Squamish Nation supports energy project 

Recreation users concerned about project impacts

click to enlarge Power struggle Experienced kayakers and mountain bike riders are concerned that a proposed power project on Skookum Creek will have major negative impacts on recreation.
  • Power struggle Experienced kayakers and mountain bike riders are concerned that a proposed power project on Skookum Creek will have major negative impacts on recreation.

A creek in Squamish that runs into the Mamquam River is getting closer to becoming a construction zone.

The Squamish Nation has signed a long-term Impact Benefit Agreement with Run of River Power (ROR). While the project has First Nation's support kayakers and mountain bike riders continue to be concerned about the impact the 25 MW power project will have on the creek and the area around it.

Class Five kayaker Steve Arns is worried one of his favourite waterfall runs will be lost if the project goes ahead. He has run the creek twice and said it is the kind of stream skilled weekend warriors can manage. It isn't a waterway for beginners adding that Skookum is only navigable a few days a year.

Kirsten Langan, the ROR Director of Communications, said The Mamquam Access Society (MAS) is discussing impacts and mitigation measures with ROR on behalf of the kayak community.

According to Arns, the company running the power facility on the Ashlu River has installed a great system for kayakers.

"They have 24 days of flow that they make available by opening the dam up and people can reliably go there and expect to have water in the normal season that it used to have water prior to the dam," said Arns.

Kayak enthusiasts have access to an on-line Ashlu booking season. They simply reserve the day they want to kayak and if conditions on the river allow it, the company ensures the flows are sufficient for kayaking.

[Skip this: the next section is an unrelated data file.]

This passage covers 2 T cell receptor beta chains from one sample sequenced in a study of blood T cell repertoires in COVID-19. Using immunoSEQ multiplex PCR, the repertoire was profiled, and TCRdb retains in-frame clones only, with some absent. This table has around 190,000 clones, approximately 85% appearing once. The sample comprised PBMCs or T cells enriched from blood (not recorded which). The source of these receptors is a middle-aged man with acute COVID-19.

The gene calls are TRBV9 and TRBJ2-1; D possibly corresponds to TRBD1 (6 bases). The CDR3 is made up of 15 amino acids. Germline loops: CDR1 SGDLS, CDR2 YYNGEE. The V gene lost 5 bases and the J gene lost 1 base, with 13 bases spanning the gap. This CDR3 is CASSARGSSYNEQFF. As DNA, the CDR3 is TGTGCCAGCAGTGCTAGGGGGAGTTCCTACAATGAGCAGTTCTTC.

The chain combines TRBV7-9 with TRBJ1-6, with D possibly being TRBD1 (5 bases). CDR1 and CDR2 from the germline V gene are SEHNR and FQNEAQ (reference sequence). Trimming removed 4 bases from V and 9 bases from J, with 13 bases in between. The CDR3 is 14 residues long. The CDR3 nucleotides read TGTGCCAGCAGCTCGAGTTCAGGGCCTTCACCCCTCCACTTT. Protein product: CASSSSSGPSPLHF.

Langan said ROR would release flow information once the project is built so kayakers can look at the information online and plan trips using the available data.

"On Skookum Creek where it is such a small river they want to divert enough water so that unless there is a rain storm in the fall there will never be any days where you will be able to kayak, kind of like on Rutherford Creek," he said. "You can't kayak on Rutherford Creek anymore because they divert so much water."

Langan said her company is close to having an agreement with MAS and she said Olympic kayaker David Ford reviewed a navigable waters impact assessment created by ROR.

"We're talking about ways in which we can improve the experience for the whitewater users," said Langan. "The area where our project is, it is hampered by extremely limited access."

She said her company has recommended changes in access to the creek by developing put-in and pull-out improvements near the powerhouse, and downstream of the creek along with the installation of signs informing creek users of risk, liability, ratings and classifications.

Arns agreed that the road to the point where kayakers currently put in is very rough and getting down to the creek requires rope systems.

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